Many restaurants that do not like food delivery platforms delivering their food will have their concerns addressed by a new California law enacted on September 24, 2020. AB-2149, known as the Fair Food Delivery Act of 2020, prohibits food delivery platforms from arranging for the delivery of food delivery orders without the express authorization of the food facilities. Food delivery platforms will need to obtain agreements from any restaurants that they want to take orders and deliver meals from.
The relevant language reads:
“[a] food delivery platform shall not arrange for the delivery of an order from a food facility without first obtaining an agreement with the food facility expressly authorizing the food delivery platform to take orders and deliver meals prepared by the food facility.” (Business and Professions Code Section 22.4)
With the proliferation of food delivery platforms, many restaurant owners became concerned because they cannot control the delivery of the food, including ensuring that the food was delivered in a timely manner and under conditions in compliance with health guidelines. Also, many restaurants utilize their own delivery platforms, and have strong business concerns that unauthorized food delivery platforms cut into profitability. Because consumers often assume there is some sort of relationship between the restaurant and the platform, issues and complaints arising from delivery of the food usually go directly to the restaurants. State Assemblywoman Lorena Gonzalez, who introduced the bill, stated that the enacted law will provide protection to restaurant businesses, including small and family-owned businesses, and allow them to push back on the platforms if the business does not wish to participate.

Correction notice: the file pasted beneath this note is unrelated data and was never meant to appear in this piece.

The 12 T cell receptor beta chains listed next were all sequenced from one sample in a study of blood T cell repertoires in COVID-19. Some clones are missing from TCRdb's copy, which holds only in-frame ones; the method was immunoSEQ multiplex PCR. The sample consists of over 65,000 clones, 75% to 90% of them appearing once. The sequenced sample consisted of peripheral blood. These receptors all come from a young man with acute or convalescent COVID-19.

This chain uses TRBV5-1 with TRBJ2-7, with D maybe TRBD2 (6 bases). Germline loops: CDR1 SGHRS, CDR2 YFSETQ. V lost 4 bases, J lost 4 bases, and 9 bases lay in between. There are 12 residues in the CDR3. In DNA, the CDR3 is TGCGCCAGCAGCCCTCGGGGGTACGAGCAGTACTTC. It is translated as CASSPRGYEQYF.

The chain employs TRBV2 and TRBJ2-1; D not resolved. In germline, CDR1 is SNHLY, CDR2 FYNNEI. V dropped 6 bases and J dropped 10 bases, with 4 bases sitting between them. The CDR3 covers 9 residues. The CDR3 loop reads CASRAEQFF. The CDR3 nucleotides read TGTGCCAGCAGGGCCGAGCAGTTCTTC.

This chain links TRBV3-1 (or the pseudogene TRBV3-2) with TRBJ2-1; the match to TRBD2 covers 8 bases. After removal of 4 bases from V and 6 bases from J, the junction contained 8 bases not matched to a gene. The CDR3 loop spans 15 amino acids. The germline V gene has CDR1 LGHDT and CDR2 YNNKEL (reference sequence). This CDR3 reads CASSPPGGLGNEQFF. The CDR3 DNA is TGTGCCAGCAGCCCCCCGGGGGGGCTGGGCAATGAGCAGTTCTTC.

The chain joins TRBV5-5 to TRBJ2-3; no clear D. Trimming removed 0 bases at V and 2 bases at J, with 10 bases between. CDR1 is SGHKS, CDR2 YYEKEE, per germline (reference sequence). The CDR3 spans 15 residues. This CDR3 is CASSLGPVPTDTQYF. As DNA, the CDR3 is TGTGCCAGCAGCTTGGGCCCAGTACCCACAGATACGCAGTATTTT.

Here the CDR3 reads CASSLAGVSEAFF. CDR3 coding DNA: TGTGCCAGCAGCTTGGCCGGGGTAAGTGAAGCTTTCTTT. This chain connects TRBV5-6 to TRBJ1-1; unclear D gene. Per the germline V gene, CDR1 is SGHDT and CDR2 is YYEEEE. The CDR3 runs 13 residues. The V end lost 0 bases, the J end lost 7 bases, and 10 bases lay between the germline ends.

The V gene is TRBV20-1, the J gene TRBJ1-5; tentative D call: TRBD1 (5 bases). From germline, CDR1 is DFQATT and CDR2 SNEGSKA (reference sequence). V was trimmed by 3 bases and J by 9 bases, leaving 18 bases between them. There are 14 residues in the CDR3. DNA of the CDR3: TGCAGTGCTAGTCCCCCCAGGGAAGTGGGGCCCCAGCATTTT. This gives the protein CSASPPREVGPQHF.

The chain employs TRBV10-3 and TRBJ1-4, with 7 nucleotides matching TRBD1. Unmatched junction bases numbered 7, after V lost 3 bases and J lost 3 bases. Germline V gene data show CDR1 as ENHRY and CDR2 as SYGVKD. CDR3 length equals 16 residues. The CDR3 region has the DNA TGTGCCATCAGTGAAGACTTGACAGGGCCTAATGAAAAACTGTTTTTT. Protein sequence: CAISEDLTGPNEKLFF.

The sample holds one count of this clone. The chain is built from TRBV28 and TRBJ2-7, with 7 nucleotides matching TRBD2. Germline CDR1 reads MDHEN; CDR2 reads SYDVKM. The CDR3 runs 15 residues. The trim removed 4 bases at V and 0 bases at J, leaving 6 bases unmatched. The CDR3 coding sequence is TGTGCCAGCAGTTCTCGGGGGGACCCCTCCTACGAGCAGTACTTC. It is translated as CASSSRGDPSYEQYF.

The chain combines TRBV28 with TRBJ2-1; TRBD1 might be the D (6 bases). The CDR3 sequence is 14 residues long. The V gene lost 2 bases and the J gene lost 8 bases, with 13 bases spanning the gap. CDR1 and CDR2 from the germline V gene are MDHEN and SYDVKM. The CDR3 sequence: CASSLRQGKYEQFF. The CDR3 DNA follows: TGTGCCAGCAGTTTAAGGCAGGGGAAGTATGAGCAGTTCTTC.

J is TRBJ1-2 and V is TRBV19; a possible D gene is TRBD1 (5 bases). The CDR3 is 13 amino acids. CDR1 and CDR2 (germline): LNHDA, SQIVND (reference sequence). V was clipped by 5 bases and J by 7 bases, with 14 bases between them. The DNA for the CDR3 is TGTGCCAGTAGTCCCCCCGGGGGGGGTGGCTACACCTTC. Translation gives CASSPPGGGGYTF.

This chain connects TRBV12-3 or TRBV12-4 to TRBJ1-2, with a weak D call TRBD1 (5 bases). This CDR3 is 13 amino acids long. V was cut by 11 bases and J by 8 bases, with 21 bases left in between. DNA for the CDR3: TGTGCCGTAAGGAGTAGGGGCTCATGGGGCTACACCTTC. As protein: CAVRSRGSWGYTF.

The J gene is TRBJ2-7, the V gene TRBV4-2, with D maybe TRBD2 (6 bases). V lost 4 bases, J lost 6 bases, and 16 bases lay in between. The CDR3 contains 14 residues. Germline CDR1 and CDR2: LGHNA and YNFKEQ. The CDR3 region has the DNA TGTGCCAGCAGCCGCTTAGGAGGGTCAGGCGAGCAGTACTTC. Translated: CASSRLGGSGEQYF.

There are several other similar bills under consideration in other states and municipalities across the country. For example, a Rhode Island bill (House Bill 7414) would prohibit third-party companies from listing non-partnered restaurants. The bill states: “This act would prohibit third-party delivery services from using any likeness or intellectual property of a merchant without written consent.” Under the Rhode Island bill, restaurants and other merchants can file lawsuits to recover actual damages or up to $5,000, whichever is greater. The bill also imposes fines of $1,000 per violation per day on third-party services that violate the proposed law. While the text of the California legislation does not expressly provide for enforcement and penalties, an aggrieved restaurant owner can likely bring suit based on noncompliance with the new law under the California Business and Professions Code Section § 17200 for unfair business practices.
The law will go into effect on January 1, 2021, which is timely given that the current pandemic has given the delivery platforms a boost in business. Looking at the combined revenue of the top four food delivery platforms, the pandemic has more than doubled Americans’ use of these platforms as compared to the prior year. The law will define “food delivery platform” as “an online business that acts as an intermediary between consumers and multiple food facilities to submit food orders from a consumer to a participating food facility, and to arrange for the delivery of the order from the food facility to the consumer.”
Food delivery platforms have in many ways been very positive for restaurants, and their increasing popularity demonstrates that a consumer need is being filled. The new state laws serve to provide clear guideposts for the relationships between restaurants and platforms.